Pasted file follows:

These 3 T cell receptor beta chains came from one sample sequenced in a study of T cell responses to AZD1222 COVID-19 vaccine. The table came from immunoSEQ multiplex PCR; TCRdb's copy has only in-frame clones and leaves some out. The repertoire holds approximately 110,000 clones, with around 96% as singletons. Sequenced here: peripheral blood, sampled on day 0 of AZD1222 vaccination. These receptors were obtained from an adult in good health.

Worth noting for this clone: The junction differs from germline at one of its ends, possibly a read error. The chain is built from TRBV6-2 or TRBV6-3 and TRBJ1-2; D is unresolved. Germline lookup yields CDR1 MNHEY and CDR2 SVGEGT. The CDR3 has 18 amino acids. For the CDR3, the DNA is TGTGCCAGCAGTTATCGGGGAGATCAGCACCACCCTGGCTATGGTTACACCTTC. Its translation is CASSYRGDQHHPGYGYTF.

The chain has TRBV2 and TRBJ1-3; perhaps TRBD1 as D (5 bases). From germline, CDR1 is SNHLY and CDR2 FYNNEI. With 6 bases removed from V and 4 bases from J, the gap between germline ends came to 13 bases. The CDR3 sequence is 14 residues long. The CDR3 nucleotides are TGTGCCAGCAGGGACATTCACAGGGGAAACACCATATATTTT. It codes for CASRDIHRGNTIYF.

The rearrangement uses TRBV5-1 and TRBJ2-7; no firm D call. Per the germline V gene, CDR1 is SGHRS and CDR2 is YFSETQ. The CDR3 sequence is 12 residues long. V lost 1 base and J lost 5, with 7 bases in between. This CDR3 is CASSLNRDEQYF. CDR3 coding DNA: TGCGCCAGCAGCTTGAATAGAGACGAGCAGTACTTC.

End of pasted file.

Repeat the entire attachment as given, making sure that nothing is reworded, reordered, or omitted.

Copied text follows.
These 3 T cell receptor beta chains came from one sample sequenced in a study of T cell responses to AZD1222 COVID-19 vaccine. The table came from immunoSEQ multiplex PCR; TCRdb's copy has only in-frame clones and leaves some out. The repertoire holds approximately 110,000 clones, with around 96% as singletons. Sequenced here: peripheral blood, sampled on day 0 of AZD1222 vaccination. These receptors were obtained from an adult in good health.

Worth noting for this clone: The junction differs from germline at one of its ends, possibly a read error. The chain is built from TRBV6-2 or TRBV6-3 and TRBJ1-2; D is unresolved. Germline lookup yields CDR1 MNHEY and CDR2 SVGEGT. The CDR3 has 18 amino acids. For the CDR3, the DNA is TGTGCCAGCAGTTATCGGGGAGATCAGCACCACCCTGGCTATGGTTACACCTTC. Its translation is CASSYRGDQHHPGYGYTF.

The chain has TRBV2 and TRBJ1-3; perhaps TRBD1 as D (5 bases). From germline, CDR1 is SNHLY and CDR2 FYNNEI. With 6 bases removed from V and 4 bases from J, the gap between germline ends came to 13 bases. The CDR3 sequence is 14 residues long. The CDR3 nucleotides are TGTGCCAGCAGGGACATTCACAGGGGAAACACCATATATTTT. It codes for CASRDIHRGNTIYF.

The rearrangement uses TRBV5-1 and TRBJ2-7; no firm D call. Per the germline V gene, CDR1 is SGHRS and CDR2 is YFSETQ. The CDR3 sequence is 12 residues long. V lost 1 base and J lost 5, with 7 bases in between. This CDR3 is CASSLNRDEQYF. CDR3 coding DNA: TGCGCCAGCAGCTTGAATAGAGACGAGCAGTACTTC.